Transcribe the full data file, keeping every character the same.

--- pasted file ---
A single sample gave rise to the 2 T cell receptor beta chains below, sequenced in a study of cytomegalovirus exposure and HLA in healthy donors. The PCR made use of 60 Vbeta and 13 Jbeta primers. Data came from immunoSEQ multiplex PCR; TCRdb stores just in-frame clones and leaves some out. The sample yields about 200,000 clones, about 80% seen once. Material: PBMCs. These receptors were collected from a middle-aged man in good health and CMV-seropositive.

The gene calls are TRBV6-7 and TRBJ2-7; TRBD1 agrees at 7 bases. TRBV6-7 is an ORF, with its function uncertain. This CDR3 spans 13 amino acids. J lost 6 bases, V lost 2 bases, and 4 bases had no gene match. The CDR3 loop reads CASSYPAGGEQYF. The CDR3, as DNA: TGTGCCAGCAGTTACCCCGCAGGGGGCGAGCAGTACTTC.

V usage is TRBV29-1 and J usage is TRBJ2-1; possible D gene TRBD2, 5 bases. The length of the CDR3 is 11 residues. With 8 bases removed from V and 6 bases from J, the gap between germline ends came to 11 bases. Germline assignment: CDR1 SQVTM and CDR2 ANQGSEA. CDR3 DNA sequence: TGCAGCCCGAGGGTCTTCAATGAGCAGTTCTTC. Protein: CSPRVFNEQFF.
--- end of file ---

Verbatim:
A single sample gave rise to the 2 T cell receptor beta chains below, sequenced in a study of cytomegalovirus exposure and HLA in healthy donors. The PCR made use of 60 Vbeta and 13 Jbeta primers. Data came from immunoSEQ multiplex PCR; TCRdb stores just in-frame clones and leaves some out. The sample yields about 200,000 clones, about 80% seen once. Material: PBMCs. These receptors were collected from a middle-aged man in good health and CMV-seropositive.

The gene calls are TRBV6-7 and TRBJ2-7; TRBD1 agrees at 7 bases. TRBV6-7 is an ORF, with its function uncertain. This CDR3 spans 13 amino acids. J lost 6 bases, V lost 2 bases, and 4 bases had no gene match. The CDR3 loop reads CASSYPAGGEQYF. The CDR3, as DNA: TGTGCCAGCAGTTACCCCGCAGGGGGCGAGCAGTACTTC.

V usage is TRBV29-1 and J usage is TRBJ2-1; possible D gene TRBD2, 5 bases. The length of the CDR3 is 11 residues. With 8 bases removed from V and 6 bases from J, the gap between germline ends came to 11 bases. Germline assignment: CDR1 SQVTM and CDR2 ANQGSEA. CDR3 DNA sequence: TGCAGCCCGAGGGTCTTCAATGAGCAGTTCTTC. Protein: CSPRVFNEQFF.